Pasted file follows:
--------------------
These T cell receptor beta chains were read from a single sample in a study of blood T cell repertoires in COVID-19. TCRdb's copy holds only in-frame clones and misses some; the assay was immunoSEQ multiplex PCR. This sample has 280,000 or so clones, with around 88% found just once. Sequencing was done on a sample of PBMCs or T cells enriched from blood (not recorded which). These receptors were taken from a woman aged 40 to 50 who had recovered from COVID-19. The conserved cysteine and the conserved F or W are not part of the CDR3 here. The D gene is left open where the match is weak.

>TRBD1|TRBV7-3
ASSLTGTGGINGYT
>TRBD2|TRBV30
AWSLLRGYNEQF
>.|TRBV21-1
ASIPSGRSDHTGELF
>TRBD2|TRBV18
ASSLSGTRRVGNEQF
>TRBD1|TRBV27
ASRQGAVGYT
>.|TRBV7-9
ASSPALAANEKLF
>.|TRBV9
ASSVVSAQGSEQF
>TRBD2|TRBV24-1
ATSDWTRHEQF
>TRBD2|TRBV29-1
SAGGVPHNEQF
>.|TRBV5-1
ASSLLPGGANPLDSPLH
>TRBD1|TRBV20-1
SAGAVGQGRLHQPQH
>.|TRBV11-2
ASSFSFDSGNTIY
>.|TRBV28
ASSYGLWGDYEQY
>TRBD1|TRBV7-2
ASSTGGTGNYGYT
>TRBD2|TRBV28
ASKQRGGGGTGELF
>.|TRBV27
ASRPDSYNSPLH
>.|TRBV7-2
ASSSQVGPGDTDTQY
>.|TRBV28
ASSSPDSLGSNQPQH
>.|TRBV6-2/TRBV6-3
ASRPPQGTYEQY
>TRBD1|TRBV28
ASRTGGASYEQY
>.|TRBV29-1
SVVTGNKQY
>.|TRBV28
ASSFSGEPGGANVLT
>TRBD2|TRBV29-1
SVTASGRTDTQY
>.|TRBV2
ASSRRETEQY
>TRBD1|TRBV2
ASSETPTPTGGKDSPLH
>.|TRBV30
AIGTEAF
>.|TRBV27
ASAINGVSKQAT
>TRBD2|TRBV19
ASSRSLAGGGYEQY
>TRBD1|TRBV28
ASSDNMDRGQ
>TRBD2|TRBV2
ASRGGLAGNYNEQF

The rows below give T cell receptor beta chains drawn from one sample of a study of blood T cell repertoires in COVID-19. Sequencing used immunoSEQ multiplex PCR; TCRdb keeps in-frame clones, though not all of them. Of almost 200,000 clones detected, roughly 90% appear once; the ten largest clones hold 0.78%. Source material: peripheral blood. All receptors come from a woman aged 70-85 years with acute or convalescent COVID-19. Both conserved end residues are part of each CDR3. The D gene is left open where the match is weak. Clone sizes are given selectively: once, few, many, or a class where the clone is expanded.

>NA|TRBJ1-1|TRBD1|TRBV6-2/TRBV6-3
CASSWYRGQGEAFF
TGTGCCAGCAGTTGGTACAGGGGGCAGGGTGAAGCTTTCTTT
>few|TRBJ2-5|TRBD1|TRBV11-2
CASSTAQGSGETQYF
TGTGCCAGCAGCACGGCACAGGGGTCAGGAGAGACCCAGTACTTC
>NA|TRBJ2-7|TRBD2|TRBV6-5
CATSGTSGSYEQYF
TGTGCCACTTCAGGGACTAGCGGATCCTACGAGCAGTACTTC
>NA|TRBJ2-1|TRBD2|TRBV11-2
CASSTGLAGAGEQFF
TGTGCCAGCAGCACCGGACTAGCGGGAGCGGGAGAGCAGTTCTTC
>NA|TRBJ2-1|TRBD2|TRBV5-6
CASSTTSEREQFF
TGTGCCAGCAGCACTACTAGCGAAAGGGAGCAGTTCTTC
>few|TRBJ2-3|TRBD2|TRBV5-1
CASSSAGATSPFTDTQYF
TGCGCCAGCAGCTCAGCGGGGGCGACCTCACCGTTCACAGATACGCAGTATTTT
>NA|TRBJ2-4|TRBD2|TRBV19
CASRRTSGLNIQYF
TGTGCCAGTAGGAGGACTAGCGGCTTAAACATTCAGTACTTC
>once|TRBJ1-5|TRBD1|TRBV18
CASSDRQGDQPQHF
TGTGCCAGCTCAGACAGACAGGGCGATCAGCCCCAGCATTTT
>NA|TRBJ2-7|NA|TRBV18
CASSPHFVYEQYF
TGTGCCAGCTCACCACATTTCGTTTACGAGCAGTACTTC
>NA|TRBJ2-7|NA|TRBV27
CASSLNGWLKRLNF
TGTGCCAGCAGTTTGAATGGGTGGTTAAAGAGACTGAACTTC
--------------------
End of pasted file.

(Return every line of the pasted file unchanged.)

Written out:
These T cell receptor beta chains were read from a single sample in a study of blood T cell repertoires in COVID-19. TCRdb's copy holds only in-frame clones and misses some; the assay was immunoSEQ multiplex PCR. This sample has 280,000 or so clones, with around 88% found just once. Sequencing was done on a sample of PBMCs or T cells enriched from blood (not recorded which). These receptors were taken from a woman aged 40 to 50 who had recovered from COVID-19. The conserved cysteine and the conserved F or W are not part of the CDR3 here. The D gene is left open where the match is weak.

>TRBD1|TRBV7-3
ASSLTGTGGINGYT
>TRBD2|TRBV30
AWSLLRGYNEQF
>.|TRBV21-1
ASIPSGRSDHTGELF
>TRBD2|TRBV18
ASSLSGTRRVGNEQF
>TRBD1|TRBV27
ASRQGAVGYT
>.|TRBV7-9
ASSPALAANEKLF
>.|TRBV9
ASSVVSAQGSEQF
>TRBD2|TRBV24-1
ATSDWTRHEQF
>TRBD2|TRBV29-1
SAGGVPHNEQF
>.|TRBV5-1
ASSLLPGGANPLDSPLH
>TRBD1|TRBV20-1
SAGAVGQGRLHQPQH
>.|TRBV11-2
ASSFSFDSGNTIY
>.|TRBV28
ASSYGLWGDYEQY
>TRBD1|TRBV7-2
ASSTGGTGNYGYT
>TRBD2|TRBV28
ASKQRGGGGTGELF
>.|TRBV27
ASRPDSYNSPLH
>.|TRBV7-2
ASSSQVGPGDTDTQY
>.|TRBV28
ASSSPDSLGSNQPQH
>.|TRBV6-2/TRBV6-3
ASRPPQGTYEQY
>TRBD1|TRBV28
ASRTGGASYEQY
>.|TRBV29-1
SVVTGNKQY
>.|TRBV28
ASSFSGEPGGANVLT
>TRBD2|TRBV29-1
SVTASGRTDTQY
>.|TRBV2
ASSRRETEQY
>TRBD1|TRBV2
ASSETPTPTGGKDSPLH
>.|TRBV30
AIGTEAF
>.|TRBV27
ASAINGVSKQAT
>TRBD2|TRBV19
ASSRSLAGGGYEQY
>TRBD1|TRBV28
ASSDNMDRGQ
>TRBD2|TRBV2
ASRGGLAGNYNEQF

The rows below give T cell receptor beta chains drawn from one sample of a study of blood T cell repertoires in COVID-19. Sequencing used immunoSEQ multiplex PCR; TCRdb keeps in-frame clones, though not all of them. Of almost 200,000 clones detected, roughly 90% appear once; the ten largest clones hold 0.78%. Source material: peripheral blood. All receptors come from a woman aged 70-85 years with acute or convalescent COVID-19. Both conserved end residues are part of each CDR3. The D gene is left open where the match is weak. Clone sizes are given selectively: once, few, many, or a class where the clone is expanded.

>NA|TRBJ1-1|TRBD1|TRBV6-2/TRBV6-3
CASSWYRGQGEAFF
TGTGCCAGCAGTTGGTACAGGGGGCAGGGTGAAGCTTTCTTT
>few|TRBJ2-5|TRBD1|TRBV11-2
CASSTAQGSGETQYF
TGTGCCAGCAGCACGGCACAGGGGTCAGGAGAGACCCAGTACTTC
>NA|TRBJ2-7|TRBD2|TRBV6-5
CATSGTSGSYEQYF
TGTGCCACTTCAGGGACTAGCGGATCCTACGAGCAGTACTTC
>NA|TRBJ2-1|TRBD2|TRBV11-2
CASSTGLAGAGEQFF
TGTGCCAGCAGCACCGGACTAGCGGGAGCGGGAGAGCAGTTCTTC
>NA|TRBJ2-1|TRBD2|TRBV5-6
CASSTTSEREQFF
TGTGCCAGCAGCACTACTAGCGAAAGGGAGCAGTTCTTC
>few|TRBJ2-3|TRBD2|TRBV5-1
CASSSAGATSPFTDTQYF
TGCGCCAGCAGCTCAGCGGGGGCGACCTCACCGTTCACAGATACGCAGTATTTT
>NA|TRBJ2-4|TRBD2|TRBV19
CASRRTSGLNIQYF
TGTGCCAGTAGGAGGACTAGCGGCTTAAACATTCAGTACTTC
>once|TRBJ1-5|TRBD1|TRBV18
CASSDRQGDQPQHF
TGTGCCAGCTCAGACAGACAGGGCGATCAGCCCCAGCATTTT
>NA|TRBJ2-7|NA|TRBV18
CASSPHFVYEQYF
TGTGCCAGCTCACCACATTTCGTTTACGAGCAGTACTTC
>NA|TRBJ2-7|NA|TRBV27
CASSLNGWLKRLNF
TGTGCCAGCAGTTTGAATGGGTGGTTAAAGAGACTGAACTTC